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In 1921, Albert Einstein presented a paper on his then-infant Theory of Relativity at the Sorbonne, the prestigious French university. “If I am proved correct,” he said, “the Germans will call me a German, the Swiss will call me a Swiss citizen, and the French will call me a great scientist. If relativity is proved wrong, the French will call me a Swiss, the Swiss will call me a German and the Germans will call me a Jew.”
At the time, Einstein was not yet 40, but he had already spent most of his life forging revolutionary new ways of looking at the world.
An Interest in the Impossible
Albert Einstein was born in Ulm, Germany to assimilated Jewish parents in 1879. When Einstein was ten, his father’s business failed, and his family moved to Italy. Albert, who was already somewhat of a loner, became even more absorbed in his work.
In 1905, at the age of 26, Einstein had what he would later refer to as his annus mirabilis, or miracle year. While working as a patent clerk, he submitted four papers to a leading German physics journal, all of which were accepted for publication. One of them, “On the Electrodynamics of Moving Bodies,” argued against Newton’s ideas of an absolute space and time. It suggested that time and space are perceived differently by subjects in different states of motion. These papers contained the seeds of the formula that would one day be his trademark, appearing everywhere from T-shirts to hip-hop videos: E=mc2.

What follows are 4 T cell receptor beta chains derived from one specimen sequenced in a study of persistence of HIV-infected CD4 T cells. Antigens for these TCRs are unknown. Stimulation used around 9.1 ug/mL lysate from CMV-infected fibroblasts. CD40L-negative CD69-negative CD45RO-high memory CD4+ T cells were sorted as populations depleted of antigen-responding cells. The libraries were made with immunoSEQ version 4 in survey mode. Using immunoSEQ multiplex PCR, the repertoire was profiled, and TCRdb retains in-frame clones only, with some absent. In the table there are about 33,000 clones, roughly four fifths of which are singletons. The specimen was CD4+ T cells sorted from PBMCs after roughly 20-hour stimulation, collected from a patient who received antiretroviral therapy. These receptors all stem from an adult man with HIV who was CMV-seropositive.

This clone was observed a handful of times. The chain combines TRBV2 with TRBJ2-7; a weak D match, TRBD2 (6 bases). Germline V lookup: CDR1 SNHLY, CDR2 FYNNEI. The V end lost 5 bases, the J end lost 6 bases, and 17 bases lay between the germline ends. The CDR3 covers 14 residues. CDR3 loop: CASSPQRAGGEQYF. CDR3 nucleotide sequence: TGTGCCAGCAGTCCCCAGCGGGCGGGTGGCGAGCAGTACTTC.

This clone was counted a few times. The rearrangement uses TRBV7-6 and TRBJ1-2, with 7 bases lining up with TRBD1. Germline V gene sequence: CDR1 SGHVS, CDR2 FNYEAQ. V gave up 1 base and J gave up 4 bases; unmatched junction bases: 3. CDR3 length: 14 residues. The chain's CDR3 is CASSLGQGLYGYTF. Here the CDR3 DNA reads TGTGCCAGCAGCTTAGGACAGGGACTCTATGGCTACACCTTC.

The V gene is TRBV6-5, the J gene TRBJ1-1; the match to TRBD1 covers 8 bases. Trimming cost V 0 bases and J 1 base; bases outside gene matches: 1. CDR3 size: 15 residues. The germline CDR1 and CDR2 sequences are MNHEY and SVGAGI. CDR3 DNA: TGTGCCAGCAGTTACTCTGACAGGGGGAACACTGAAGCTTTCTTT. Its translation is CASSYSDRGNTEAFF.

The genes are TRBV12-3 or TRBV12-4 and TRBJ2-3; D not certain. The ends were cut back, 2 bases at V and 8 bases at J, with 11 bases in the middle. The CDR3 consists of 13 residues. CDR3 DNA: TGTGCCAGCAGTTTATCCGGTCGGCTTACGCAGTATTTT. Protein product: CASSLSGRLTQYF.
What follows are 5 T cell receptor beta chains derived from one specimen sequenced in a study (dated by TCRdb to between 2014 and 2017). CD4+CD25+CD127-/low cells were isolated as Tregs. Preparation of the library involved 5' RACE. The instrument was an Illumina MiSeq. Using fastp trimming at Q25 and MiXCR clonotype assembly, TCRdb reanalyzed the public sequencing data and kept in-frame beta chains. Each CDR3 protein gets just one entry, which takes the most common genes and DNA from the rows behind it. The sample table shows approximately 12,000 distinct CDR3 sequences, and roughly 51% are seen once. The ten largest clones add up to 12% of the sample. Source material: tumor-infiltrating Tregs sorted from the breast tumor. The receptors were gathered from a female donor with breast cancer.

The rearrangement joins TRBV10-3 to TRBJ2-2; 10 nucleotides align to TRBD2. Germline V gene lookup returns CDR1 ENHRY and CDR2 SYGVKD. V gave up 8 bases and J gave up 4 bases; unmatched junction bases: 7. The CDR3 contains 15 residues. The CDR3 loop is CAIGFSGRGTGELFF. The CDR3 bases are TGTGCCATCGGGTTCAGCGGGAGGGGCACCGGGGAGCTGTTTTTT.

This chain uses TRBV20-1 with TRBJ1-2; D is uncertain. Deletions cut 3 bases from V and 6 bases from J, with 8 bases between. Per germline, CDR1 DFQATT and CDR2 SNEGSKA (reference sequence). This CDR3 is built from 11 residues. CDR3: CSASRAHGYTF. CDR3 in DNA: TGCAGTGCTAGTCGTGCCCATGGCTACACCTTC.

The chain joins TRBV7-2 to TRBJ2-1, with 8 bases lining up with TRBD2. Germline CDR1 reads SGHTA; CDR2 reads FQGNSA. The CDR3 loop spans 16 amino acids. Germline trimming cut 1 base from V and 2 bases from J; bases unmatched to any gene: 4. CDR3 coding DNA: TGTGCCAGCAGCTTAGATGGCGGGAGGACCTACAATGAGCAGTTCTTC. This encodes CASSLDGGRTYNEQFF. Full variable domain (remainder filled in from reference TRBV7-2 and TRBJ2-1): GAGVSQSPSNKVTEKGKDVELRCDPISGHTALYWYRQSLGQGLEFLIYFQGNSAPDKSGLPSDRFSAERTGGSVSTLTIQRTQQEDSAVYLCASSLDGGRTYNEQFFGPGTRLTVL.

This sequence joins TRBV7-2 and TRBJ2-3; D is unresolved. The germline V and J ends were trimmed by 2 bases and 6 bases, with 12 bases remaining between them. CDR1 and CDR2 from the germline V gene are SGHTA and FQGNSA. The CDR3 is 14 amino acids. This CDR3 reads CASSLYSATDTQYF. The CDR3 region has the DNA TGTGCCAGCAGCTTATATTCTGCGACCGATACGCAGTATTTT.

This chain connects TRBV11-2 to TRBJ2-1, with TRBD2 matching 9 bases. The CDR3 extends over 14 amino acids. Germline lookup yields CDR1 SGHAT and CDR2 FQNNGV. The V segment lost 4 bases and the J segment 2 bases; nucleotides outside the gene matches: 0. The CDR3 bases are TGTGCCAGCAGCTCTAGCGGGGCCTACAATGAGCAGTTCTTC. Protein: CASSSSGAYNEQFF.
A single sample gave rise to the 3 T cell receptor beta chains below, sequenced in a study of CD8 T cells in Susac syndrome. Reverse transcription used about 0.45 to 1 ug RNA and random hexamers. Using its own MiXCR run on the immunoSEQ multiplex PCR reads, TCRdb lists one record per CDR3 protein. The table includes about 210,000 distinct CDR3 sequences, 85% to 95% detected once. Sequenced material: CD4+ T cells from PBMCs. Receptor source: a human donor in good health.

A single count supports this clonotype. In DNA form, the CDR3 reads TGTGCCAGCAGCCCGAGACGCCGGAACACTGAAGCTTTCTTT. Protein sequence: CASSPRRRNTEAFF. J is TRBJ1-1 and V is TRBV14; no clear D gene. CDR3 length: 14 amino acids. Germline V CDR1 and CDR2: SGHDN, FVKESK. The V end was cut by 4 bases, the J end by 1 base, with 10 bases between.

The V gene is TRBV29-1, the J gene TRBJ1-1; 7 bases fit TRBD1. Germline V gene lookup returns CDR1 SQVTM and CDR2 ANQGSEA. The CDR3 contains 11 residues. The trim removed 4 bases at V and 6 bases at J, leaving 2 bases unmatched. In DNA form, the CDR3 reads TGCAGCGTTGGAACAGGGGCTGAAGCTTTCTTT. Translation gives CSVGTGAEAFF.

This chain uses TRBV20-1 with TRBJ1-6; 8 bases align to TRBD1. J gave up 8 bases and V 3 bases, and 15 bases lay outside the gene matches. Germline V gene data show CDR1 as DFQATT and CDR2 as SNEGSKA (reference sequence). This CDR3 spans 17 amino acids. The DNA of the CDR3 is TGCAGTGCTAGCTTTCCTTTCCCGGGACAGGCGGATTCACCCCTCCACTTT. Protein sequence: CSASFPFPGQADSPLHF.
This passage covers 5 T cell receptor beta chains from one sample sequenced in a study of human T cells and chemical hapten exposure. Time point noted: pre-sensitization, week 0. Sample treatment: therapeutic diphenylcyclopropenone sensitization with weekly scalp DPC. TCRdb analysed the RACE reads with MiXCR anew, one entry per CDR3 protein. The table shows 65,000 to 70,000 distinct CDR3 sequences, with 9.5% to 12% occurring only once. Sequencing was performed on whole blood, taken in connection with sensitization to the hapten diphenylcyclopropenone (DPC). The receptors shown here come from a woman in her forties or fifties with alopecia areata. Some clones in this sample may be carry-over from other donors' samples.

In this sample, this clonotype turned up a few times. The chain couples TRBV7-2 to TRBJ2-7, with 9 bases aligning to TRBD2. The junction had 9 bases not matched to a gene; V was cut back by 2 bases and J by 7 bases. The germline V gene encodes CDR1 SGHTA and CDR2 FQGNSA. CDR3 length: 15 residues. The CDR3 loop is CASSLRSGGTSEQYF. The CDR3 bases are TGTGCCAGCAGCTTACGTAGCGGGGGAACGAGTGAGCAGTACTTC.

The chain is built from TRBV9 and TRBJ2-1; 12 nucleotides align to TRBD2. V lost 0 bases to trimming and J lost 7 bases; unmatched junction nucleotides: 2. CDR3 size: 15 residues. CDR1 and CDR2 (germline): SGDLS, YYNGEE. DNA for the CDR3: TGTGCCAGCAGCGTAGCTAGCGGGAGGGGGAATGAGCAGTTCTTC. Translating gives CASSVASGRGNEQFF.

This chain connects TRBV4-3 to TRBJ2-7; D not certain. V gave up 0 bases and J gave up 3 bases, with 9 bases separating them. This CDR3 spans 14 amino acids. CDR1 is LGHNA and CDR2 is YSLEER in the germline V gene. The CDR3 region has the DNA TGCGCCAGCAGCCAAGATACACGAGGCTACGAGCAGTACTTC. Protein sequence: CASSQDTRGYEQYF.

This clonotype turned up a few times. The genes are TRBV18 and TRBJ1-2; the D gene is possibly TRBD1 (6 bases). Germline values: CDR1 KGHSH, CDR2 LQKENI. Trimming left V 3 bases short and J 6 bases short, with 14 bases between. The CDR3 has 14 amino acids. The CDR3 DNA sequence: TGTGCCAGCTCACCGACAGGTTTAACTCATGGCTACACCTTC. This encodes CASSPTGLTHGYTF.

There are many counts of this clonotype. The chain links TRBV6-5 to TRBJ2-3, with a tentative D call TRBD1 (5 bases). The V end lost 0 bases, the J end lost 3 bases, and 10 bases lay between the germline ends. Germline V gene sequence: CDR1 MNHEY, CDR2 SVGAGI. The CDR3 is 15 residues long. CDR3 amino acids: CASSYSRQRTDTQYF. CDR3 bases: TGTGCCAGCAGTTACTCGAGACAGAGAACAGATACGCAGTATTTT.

Amazingly, Einstein continued working as a patent clerk for several years before finally receiving a professorship at the German University in Prague in 1911. It wasn’t until 1919, the year that a solar eclipse proved Einstein’s theory right, that he devoted himself to his research fulltime. It was also the year that he divorced his first wife, the mother of his children, and married his second wife, his cousin Elsa.
In 1920, Einstein received the Nobel Prize. Interestingly, it wasn’t awarded for the Theory of Relativity, but for his work on the photoelectric effect, which is a way of measuring the electrons that bounce off a surface when light shines on it.
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